Digital Version of January/February 2015 Print Edition
Digital Version of November/December 2014 Print Edition
TSA needs to improve passenger complaint processes, says GAO
Even though the Transportation Security Administration has multiple ways to receive passenger complaints about its operations, it lacks a single agency-wide policy to foster those complaints through the organization and ultimately use the information, according to a Government Accountability Office report.
The 50-page GAO report, issued in November, said the lack of such a singular process for an agency that generates tens of thousands of complaints could blind it to problems. In compiling its report, GAO said it reviewed TSA documentation, analyzed complaint data from October 2009 through June 2012, and interviewed TSA officials from headquarters offices and six airports.
Despite the procedural shortcomings, the study noted that TSA is working to insure its passenger complaint process is fair. For instance, it said TSA plans to kick off a program by January 2013 in which selected TSA airport staff are to be trained as passenger advocates.
The processes the agency has in place need some adjustments, however, according to the study. Between October 2009 through June 2012, said GAO, TSA received more than 39,000 screening complaints through its TSA Contact Center (TCC). The GAO found that the complaint data from TSA’s five existing complaint mechanisms “do not reflect the full nature and extent of complaints because local TSA staff have discretion in implementing TSA’s complaint processes, including how they receive and document complaints.”
The GAO cited the TSA’s use of comment cards at four of the six airports, saying that TSA doesn’t have a policy requiring that complaints submitted using the cards be tracked or reported centrally.
GAO said a consistent policy to guide all TSA efforts to receive and document complaints would improve its oversight of these activities and help ensure consistent implementation.
TSA also uses data from the TCC to inform the public about air passenger screening complaints, monitor operational effectiveness of airport security checkpoints, and make changes as needed. However, GAO said TSA doesn’t use data from its other four mechanisms, in part because the complaint categories differ, making data consolidation difficult. A process to systematically collect information from all mechanisms, including standard complaint categories, would better enable TSA to improve operations and customer service, it said.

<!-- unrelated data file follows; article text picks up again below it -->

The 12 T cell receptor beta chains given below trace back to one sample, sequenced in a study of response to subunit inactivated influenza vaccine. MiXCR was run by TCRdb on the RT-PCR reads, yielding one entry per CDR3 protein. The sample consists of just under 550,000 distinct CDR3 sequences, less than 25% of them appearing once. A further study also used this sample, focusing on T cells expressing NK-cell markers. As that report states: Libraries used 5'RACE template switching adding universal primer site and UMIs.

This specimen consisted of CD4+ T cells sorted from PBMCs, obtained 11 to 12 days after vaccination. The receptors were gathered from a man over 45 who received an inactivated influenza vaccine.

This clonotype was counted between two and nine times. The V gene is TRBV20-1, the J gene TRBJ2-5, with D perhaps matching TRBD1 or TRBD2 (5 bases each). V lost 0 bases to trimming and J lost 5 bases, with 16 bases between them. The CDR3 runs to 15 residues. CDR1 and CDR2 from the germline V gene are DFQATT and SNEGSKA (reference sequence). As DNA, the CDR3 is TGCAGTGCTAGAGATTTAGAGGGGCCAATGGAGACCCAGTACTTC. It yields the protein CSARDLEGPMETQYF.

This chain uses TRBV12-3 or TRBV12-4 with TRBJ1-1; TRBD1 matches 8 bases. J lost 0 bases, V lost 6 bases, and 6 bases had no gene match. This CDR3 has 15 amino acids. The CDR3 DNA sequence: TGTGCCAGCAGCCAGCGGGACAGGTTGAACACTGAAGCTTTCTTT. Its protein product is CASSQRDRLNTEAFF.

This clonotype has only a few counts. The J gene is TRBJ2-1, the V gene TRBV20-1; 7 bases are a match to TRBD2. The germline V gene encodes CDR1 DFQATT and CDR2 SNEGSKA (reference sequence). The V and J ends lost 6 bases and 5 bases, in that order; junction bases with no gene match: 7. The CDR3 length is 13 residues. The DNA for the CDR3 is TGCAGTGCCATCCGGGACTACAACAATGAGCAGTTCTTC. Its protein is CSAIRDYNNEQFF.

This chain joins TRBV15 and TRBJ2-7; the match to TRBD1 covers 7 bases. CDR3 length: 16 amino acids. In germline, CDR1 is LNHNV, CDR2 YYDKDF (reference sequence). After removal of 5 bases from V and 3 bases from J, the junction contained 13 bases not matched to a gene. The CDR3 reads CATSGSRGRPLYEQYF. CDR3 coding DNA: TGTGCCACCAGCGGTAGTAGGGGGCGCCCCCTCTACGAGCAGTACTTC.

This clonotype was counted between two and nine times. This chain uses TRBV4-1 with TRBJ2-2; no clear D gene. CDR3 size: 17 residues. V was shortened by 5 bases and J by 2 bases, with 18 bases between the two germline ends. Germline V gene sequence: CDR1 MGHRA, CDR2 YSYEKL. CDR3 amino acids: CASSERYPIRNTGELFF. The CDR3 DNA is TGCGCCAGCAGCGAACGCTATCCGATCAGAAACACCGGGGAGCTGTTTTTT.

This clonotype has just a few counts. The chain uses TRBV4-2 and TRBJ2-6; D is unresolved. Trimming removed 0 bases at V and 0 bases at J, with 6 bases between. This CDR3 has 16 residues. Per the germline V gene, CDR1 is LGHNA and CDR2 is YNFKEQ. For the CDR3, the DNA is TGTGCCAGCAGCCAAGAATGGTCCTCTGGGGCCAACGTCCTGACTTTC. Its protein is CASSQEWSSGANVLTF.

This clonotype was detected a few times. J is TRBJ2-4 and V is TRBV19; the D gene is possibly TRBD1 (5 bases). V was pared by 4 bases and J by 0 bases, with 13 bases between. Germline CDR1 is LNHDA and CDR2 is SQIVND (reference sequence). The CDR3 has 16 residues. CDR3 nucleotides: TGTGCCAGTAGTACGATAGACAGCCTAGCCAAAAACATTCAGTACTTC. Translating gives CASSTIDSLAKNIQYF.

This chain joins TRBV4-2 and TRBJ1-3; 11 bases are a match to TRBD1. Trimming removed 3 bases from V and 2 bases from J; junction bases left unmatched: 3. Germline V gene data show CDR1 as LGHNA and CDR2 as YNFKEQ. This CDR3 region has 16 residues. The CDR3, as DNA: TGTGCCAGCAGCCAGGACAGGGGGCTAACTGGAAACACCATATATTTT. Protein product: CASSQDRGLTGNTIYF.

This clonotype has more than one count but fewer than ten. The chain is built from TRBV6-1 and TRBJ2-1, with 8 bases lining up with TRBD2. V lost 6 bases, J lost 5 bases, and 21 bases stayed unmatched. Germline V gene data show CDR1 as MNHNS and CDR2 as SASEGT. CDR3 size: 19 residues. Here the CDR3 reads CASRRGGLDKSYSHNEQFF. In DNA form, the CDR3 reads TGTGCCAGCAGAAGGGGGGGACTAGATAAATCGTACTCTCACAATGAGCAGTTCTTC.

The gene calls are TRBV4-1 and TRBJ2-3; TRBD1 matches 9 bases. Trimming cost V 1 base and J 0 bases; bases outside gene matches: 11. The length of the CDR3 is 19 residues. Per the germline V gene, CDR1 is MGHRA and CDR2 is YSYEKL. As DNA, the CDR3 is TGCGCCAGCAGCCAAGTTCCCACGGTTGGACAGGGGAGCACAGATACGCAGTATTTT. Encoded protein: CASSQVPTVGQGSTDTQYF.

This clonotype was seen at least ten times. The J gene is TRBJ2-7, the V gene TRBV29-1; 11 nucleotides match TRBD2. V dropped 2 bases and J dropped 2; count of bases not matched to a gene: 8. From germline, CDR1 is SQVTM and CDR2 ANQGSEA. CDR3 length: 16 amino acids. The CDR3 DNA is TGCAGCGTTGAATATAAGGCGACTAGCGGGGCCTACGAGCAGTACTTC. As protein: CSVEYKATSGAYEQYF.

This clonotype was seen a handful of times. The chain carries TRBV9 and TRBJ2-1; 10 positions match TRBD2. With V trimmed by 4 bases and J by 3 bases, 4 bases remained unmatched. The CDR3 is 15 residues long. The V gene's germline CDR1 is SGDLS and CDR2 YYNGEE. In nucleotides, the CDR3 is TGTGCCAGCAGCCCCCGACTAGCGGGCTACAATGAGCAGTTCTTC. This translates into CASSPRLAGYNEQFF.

According to the report, TSA has several methods to inform passengers about its complaint processes, but doesn’t have an agency-wide policy or mechanism to ensure consistent use of these methods among commercial airports.
For example, said GAO, TSA developed standard signs, stickers, and customer comment cards that can be used at airport checkpoints to inform passengers about how to submit feedback to TSA, but the study said it found inconsistent use at the six airports it contacted. Two airports displayed customer comment cards at the checkpoint, while at two others the cards were provided upon request, it said, noting that TSA has said that passengers may be reluctant to ask for the cards,.
TSA officials at four of the six airports also told GAO that TSA could do more to share best practices for informing passengers about complaint processes. According to the study, policies for informing the public about complaint processes and mechanisms for sharing best practices among local TSA officials could help provide TSA with reasonable assurance that complaints are being handle consistently and would also help local TSA officials learn from one another about what practices work.
TSA, said the study, is working to ensure complaint resolution processes are fair, impartial, and credible. Specifically, it said TSA airport officials responsible for resolving air passenger complaints are generally in the same chain of command as TSA airport staff who are the subjects of the complaints. TSA is also developing a new process that could help ensure greater independence by TSA units referring air passenger complaints directly to its Ombudsman Division and by providing passengers an independent avenue to make complaints to that division.